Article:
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Fox stations bank on Banks

Deal gives WB project momentum at NATPE

LAS VEGAS — On the eve of NATPE, the Fox stations have cleared a firstrun strip with Tyra Banks being distributed by Warner Bros.

Nineteen of the 25 Fox O&Os have committed to taking the talk show for fall and will air it in a variety of timeslots.

Deal gives the Warner project enormous momentum as NATPE proper gets under way today, with a show that will feature single-issue topics of importance to the younger demo. Five other firstrun strips are vying for clearances on the NATPE floor.

Some Fox stations are eyeing the old “Ricki Lake” late afternoon timeslots, while others may end up airing Banks in the morning.

WB ‘Banks’ on ratings

Warners syndication prexy Dick Robertson said that “Oprah” ratings when Banks guest-appeared were 8%-10% higher than the regular episodes with the queen of talk. He pointed out that Dr. Phil enjoyed a similar spike when he hosted “Oprah” on Tuesdays — and he subsequently became a hot commodity in syndication.

Announcement by Warners raises questions about the future of at least one other firstrun project, “The Suze Orman Show,” which most observers thought would be cleared on Fox’s owned stations since it’s being pitched and produced by Fox sister company Twentieth TV.

News Corp. heir apparent Lachlan Murdoch, who was on hand in Vegas for the announcement late Monday, told Daily Variety that originally only six Fox stations were interested in the Banks project, but that after heavy pitches by Warner brass and Banks herself, 19 News Corp. stations were convinced of her “commitment” and the project’s viability.

Robertson said he expected to build on the 70% clearance tally so far for Banks during the NATPE convention and that ultimately the show would be cleared in 90% or more of the country in a cash and barter deal.

Moreover, Robertson said the promotional budget behind “The Tyra Banks Show” will be substantial and involve radio, billboards, cable and bus cards as well as more traditional media.

Banks, 31, will tape the new show in Los Angeles, but it’s not clear whether her other series, “America’s Next Top Model,” on UPN, will relocate to L.A.

Meanwhile, as exhibitors finished staple-gunning their booths together, NATPE put together a conference with iHollywood Monday to shed light on the nascent business of producing content for mobile phones and other portable devices.

‘Mobisodes’

A new catchword emerged from the gabfest: “mobisodes” — mini episodes of original content produced specifically for cell phones, and it’s part of the new lexicon that’s got content providers and carriers salivating.

NATPE organizers decided that the intersection between TV and wireless warranted an entire day devoted to the topic.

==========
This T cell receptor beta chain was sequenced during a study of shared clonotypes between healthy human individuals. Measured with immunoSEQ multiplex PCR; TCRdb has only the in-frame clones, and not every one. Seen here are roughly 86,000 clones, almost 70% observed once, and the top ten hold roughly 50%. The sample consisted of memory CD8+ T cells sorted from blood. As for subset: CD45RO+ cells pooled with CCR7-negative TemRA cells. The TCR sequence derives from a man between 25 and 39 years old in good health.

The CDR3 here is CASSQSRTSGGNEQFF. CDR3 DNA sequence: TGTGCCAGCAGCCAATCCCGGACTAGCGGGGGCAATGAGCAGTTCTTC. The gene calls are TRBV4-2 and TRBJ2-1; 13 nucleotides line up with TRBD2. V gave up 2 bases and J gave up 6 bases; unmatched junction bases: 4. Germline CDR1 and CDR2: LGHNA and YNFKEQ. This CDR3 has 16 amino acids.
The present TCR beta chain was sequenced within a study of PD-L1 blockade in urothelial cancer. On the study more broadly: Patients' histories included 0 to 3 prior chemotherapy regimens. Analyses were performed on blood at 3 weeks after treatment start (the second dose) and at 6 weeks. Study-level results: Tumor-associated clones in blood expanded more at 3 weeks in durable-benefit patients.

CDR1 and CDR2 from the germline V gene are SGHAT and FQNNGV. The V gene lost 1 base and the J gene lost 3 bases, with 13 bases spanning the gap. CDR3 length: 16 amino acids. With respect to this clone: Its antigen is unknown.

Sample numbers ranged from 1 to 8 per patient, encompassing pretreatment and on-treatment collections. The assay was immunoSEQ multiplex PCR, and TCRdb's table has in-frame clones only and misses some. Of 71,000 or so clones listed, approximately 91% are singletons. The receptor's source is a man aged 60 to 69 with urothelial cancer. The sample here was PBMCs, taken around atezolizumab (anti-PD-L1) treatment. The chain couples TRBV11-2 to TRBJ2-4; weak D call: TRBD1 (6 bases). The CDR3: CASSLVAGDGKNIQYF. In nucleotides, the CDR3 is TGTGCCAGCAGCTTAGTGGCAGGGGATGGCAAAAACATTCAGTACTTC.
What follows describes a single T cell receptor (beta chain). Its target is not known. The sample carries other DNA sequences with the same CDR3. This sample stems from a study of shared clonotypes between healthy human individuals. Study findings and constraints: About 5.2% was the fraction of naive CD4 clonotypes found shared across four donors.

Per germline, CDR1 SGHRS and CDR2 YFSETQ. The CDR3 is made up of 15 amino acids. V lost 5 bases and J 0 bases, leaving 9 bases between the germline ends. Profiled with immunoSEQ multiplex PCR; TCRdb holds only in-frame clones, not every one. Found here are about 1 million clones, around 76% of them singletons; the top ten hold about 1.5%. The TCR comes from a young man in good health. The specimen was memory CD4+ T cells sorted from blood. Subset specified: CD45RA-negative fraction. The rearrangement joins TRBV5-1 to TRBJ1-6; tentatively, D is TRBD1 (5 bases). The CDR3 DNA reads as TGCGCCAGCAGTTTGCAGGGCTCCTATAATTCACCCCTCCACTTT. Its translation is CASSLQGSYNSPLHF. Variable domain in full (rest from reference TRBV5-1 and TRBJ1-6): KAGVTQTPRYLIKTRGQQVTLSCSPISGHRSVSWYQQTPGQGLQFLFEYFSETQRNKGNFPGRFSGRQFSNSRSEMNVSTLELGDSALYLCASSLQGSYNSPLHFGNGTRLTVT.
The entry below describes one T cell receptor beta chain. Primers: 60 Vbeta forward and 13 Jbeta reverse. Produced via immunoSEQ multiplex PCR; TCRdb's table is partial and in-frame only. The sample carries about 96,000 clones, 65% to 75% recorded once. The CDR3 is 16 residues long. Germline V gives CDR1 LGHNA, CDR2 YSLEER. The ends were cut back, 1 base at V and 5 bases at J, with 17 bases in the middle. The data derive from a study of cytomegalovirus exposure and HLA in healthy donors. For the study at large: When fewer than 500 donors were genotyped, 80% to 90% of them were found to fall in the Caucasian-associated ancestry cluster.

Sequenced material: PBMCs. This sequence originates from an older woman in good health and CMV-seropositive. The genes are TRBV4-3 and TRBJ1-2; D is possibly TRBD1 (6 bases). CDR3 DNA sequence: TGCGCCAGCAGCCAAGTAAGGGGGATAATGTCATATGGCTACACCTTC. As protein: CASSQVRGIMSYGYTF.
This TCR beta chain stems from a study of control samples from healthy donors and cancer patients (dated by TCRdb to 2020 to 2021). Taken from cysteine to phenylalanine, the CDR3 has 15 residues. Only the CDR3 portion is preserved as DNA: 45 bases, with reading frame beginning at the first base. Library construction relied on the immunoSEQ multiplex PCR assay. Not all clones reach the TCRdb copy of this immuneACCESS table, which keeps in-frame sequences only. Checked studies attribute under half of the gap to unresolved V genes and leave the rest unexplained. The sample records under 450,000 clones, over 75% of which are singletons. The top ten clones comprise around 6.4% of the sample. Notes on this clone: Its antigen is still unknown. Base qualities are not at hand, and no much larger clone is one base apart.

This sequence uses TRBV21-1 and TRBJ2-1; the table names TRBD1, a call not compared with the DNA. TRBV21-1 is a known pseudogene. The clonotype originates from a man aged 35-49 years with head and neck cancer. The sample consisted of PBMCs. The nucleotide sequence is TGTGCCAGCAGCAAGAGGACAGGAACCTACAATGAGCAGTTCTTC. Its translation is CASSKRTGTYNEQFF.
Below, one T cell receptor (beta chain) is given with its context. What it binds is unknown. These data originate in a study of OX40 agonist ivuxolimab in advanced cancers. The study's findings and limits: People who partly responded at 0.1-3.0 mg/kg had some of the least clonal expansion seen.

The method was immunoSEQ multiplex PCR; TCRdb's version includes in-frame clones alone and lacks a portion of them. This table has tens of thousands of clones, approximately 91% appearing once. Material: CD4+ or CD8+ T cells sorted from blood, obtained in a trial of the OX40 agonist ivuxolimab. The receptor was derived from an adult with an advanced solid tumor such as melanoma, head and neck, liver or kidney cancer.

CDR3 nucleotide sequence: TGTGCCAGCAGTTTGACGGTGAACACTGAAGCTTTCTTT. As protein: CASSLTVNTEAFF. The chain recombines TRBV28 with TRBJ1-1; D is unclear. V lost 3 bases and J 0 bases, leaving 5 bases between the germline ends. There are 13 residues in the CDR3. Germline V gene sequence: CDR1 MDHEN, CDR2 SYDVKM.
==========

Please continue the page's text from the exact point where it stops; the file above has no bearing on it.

Some 400 delegates participated in Monday’s Mobile Day.

“Entertainment has the greatest growth potential for driving usage of cell phones,” News Corp. senior VP Lucy Hood told an audience gathered Monday for the first-ever joint iHollywood-NATPE symposium devoted to wireless content. “We at News Corp. believe that content for wireless devices is very complementary to TV.”

To wit, Hood’s company is about to launch Stateside one-minute episodes of “24 Conspiracy,” a parallel “drama-let” inspired by Fox’s hit series “24,” which will premiere on Verizon cell phones in several weeks.

There are 1.3 billion cell phone users worldwide but only 1.1 billion TV households. In the U.S., the proportion is even more eyebrow-raising: some 200 million mobile phones compared to 100 million TV households.

At a panel Monday morning moderated by iHollywood founder Michael Stroud, panelists from Nokia and Sprint, as well as newcomers such as SmartVideo and TwoMinute TV, agreed that successful content for phones could be either repurposed from existing video or created specifically for cell phones.

Water-cooler worthy

“It’s about great content that gets talked about at the water cooler, just like ‘The Sopranos’ does,” said TwoMinute TV CEO David Post.

The content can migrate between the Internet and phones or be repurposed from television.

One original reality show is “The Spot,” which launched last April and is seeing 15% more viewers click on each month, according to producer and Stewdio Media CEO Stewart St. Johns.

Still, no one on that panel would talk about profitability or projections thereof for their companies from this activity.

Meanwhile, in content news for television, a number of station clearances for various syndicated shows filtered out of the Mandalay Bay Monday:

New Line TV has cleared four key markets for the second season of “The Twilight Zone” — Boston, Cleveland, Phoenix and Nashville.

And Viacom’s MTV Networks just clinched its first-ever global acquisition deal, securing rights to Animation Collective’s kids series “Kappa Mikey” for Nicktoons in the U.S. and for its Nick channels around the world. MTV Intl. also acquired foreign distribution rights to the property for broadcast sales outside the U.S.